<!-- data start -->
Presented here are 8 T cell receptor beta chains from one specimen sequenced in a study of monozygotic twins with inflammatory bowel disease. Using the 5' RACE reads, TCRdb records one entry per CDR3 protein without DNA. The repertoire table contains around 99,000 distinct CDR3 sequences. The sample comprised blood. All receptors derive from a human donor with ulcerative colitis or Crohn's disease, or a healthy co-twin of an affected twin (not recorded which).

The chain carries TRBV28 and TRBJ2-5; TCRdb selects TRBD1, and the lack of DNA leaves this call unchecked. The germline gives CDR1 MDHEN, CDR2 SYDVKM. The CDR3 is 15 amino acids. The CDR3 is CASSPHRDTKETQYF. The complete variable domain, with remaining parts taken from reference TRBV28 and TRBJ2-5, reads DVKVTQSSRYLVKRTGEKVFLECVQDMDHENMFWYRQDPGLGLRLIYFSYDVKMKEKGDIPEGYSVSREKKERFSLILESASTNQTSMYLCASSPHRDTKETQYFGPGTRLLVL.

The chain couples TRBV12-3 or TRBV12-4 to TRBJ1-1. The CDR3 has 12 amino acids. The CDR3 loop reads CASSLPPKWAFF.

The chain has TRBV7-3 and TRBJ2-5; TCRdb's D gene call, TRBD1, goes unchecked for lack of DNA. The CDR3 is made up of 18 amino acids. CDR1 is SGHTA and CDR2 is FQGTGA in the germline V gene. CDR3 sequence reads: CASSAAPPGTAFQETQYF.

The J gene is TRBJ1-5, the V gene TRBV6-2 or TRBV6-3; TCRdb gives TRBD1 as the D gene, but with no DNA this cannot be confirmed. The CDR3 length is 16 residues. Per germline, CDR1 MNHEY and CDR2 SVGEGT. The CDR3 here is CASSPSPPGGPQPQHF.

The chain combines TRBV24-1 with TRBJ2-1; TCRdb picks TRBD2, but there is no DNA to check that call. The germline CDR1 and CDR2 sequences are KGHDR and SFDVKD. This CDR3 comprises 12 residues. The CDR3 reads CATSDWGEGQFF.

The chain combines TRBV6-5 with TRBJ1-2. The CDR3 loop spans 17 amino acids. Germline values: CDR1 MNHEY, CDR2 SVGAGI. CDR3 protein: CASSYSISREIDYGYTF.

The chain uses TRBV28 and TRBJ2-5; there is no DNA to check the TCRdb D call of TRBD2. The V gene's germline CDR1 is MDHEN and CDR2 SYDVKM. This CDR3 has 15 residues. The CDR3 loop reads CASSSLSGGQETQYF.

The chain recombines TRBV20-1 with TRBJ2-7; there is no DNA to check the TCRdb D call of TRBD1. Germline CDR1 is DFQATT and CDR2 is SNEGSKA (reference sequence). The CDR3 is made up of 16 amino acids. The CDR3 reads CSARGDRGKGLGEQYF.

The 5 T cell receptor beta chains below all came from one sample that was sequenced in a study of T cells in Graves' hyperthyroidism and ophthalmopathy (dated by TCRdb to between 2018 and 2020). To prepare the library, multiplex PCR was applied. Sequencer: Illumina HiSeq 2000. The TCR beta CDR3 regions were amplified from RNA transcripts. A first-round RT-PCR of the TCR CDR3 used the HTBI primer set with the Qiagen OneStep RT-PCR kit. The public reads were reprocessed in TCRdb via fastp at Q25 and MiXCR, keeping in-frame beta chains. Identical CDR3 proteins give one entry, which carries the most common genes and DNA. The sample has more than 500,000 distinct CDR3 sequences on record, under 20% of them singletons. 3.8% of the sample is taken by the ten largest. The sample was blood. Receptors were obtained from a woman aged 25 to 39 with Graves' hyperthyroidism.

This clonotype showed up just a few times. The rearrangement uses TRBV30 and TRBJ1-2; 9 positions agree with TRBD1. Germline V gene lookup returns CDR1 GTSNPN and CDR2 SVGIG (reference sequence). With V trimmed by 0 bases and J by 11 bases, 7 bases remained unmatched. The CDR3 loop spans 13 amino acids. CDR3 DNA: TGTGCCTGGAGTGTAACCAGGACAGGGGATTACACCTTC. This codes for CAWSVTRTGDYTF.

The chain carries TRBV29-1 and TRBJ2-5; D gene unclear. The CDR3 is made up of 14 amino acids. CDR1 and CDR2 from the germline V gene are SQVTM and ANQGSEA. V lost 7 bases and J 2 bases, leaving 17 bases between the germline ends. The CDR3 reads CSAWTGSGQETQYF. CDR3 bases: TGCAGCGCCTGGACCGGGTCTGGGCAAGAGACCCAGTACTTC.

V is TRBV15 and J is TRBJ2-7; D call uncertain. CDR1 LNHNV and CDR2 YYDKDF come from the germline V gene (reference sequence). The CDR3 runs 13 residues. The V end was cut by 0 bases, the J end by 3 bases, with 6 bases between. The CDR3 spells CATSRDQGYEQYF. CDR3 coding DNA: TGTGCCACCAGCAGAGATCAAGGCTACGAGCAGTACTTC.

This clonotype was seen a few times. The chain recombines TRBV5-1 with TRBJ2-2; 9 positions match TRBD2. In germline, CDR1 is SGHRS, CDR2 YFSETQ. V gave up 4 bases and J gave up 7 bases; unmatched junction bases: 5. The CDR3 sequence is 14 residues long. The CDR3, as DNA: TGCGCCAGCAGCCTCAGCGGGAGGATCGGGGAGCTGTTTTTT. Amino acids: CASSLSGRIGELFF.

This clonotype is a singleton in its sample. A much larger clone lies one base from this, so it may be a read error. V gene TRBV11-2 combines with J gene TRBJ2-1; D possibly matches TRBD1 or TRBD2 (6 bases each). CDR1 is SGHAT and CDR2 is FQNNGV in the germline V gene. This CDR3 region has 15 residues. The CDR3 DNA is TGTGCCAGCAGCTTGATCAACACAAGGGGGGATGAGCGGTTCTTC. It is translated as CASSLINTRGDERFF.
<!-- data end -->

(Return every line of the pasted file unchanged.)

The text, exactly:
Presented here are 8 T cell receptor beta chains from one specimen sequenced in a study of monozygotic twins with inflammatory bowel disease. Using the 5' RACE reads, TCRdb records one entry per CDR3 protein without DNA. The repertoire table contains around 99,000 distinct CDR3 sequences. The sample comprised blood. All receptors derive from a human donor with ulcerative colitis or Crohn's disease, or a healthy co-twin of an affected twin (not recorded which).

The chain carries TRBV28 and TRBJ2-5; TCRdb selects TRBD1, and the lack of DNA leaves this call unchecked. The germline gives CDR1 MDHEN, CDR2 SYDVKM. The CDR3 is 15 amino acids. The CDR3 is CASSPHRDTKETQYF. The complete variable domain, with remaining parts taken from reference TRBV28 and TRBJ2-5, reads DVKVTQSSRYLVKRTGEKVFLECVQDMDHENMFWYRQDPGLGLRLIYFSYDVKMKEKGDIPEGYSVSREKKERFSLILESASTNQTSMYLCASSPHRDTKETQYFGPGTRLLVL.

The chain couples TRBV12-3 or TRBV12-4 to TRBJ1-1. The CDR3 has 12 amino acids. The CDR3 loop reads CASSLPPKWAFF.

The chain has TRBV7-3 and TRBJ2-5; TCRdb's D gene call, TRBD1, goes unchecked for lack of DNA. The CDR3 is made up of 18 amino acids. CDR1 is SGHTA and CDR2 is FQGTGA in the germline V gene. CDR3 sequence reads: CASSAAPPGTAFQETQYF.

The J gene is TRBJ1-5, the V gene TRBV6-2 or TRBV6-3; TCRdb gives TRBD1 as the D gene, but with no DNA this cannot be confirmed. The CDR3 length is 16 residues. Per germline, CDR1 MNHEY and CDR2 SVGEGT. The CDR3 here is CASSPSPPGGPQPQHF.

The chain combines TRBV24-1 with TRBJ2-1; TCRdb picks TRBD2, but there is no DNA to check that call. The germline CDR1 and CDR2 sequences are KGHDR and SFDVKD. This CDR3 comprises 12 residues. The CDR3 reads CATSDWGEGQFF.

The chain combines TRBV6-5 with TRBJ1-2. The CDR3 loop spans 17 amino acids. Germline values: CDR1 MNHEY, CDR2 SVGAGI. CDR3 protein: CASSYSISREIDYGYTF.

The chain uses TRBV28 and TRBJ2-5; there is no DNA to check the TCRdb D call of TRBD2. The V gene's germline CDR1 is MDHEN and CDR2 SYDVKM. This CDR3 has 15 residues. The CDR3 loop reads CASSSLSGGQETQYF.

The chain recombines TRBV20-1 with TRBJ2-7; there is no DNA to check the TCRdb D call of TRBD1. Germline CDR1 is DFQATT and CDR2 is SNEGSKA (reference sequence). The CDR3 is made up of 16 amino acids. The CDR3 reads CSARGDRGKGLGEQYF.

The 5 T cell receptor beta chains below all came from one sample that was sequenced in a study of T cells in Graves' hyperthyroidism and ophthalmopathy (dated by TCRdb to between 2018 and 2020). To prepare the library, multiplex PCR was applied. Sequencer: Illumina HiSeq 2000. The TCR beta CDR3 regions were amplified from RNA transcripts. A first-round RT-PCR of the TCR CDR3 used the HTBI primer set with the Qiagen OneStep RT-PCR kit. The public reads were reprocessed in TCRdb via fastp at Q25 and MiXCR, keeping in-frame beta chains. Identical CDR3 proteins give one entry, which carries the most common genes and DNA. The sample has more than 500,000 distinct CDR3 sequences on record, under 20% of them singletons. 3.8% of the sample is taken by the ten largest. The sample was blood. Receptors were obtained from a woman aged 25 to 39 with Graves' hyperthyroidism.

This clonotype showed up just a few times. The rearrangement uses TRBV30 and TRBJ1-2; 9 positions agree with TRBD1. Germline V gene lookup returns CDR1 GTSNPN and CDR2 SVGIG (reference sequence). With V trimmed by 0 bases and J by 11 bases, 7 bases remained unmatched. The CDR3 loop spans 13 amino acids. CDR3 DNA: TGTGCCTGGAGTGTAACCAGGACAGGGGATTACACCTTC. This codes for CAWSVTRTGDYTF.

The chain carries TRBV29-1 and TRBJ2-5; D gene unclear. The CDR3 is made up of 14 amino acids. CDR1 and CDR2 from the germline V gene are SQVTM and ANQGSEA. V lost 7 bases and J 2 bases, leaving 17 bases between the germline ends. The CDR3 reads CSAWTGSGQETQYF. CDR3 bases: TGCAGCGCCTGGACCGGGTCTGGGCAAGAGACCCAGTACTTC.

V is TRBV15 and J is TRBJ2-7; D call uncertain. CDR1 LNHNV and CDR2 YYDKDF come from the germline V gene (reference sequence). The CDR3 runs 13 residues. The V end was cut by 0 bases, the J end by 3 bases, with 6 bases between. The CDR3 spells CATSRDQGYEQYF. CDR3 coding DNA: TGTGCCACCAGCAGAGATCAAGGCTACGAGCAGTACTTC.

This clonotype was seen a few times. The chain recombines TRBV5-1 with TRBJ2-2; 9 positions match TRBD2. In germline, CDR1 is SGHRS, CDR2 YFSETQ. V gave up 4 bases and J gave up 7 bases; unmatched junction bases: 5. The CDR3 sequence is 14 residues long. The CDR3, as DNA: TGCGCCAGCAGCCTCAGCGGGAGGATCGGGGAGCTGTTTTTT. Amino acids: CASSLSGRIGELFF.

This clonotype is a singleton in its sample. A much larger clone lies one base from this, so it may be a read error. V gene TRBV11-2 combines with J gene TRBJ2-1; D possibly matches TRBD1 or TRBD2 (6 bases each). CDR1 is SGHAT and CDR2 is FQNNGV in the germline V gene. This CDR3 region has 15 residues. The CDR3 DNA is TGTGCCAGCAGCTTGATCAACACAAGGGGGGATGAGCGGTTCTTC. It is translated as CASSLINTRGDERFF.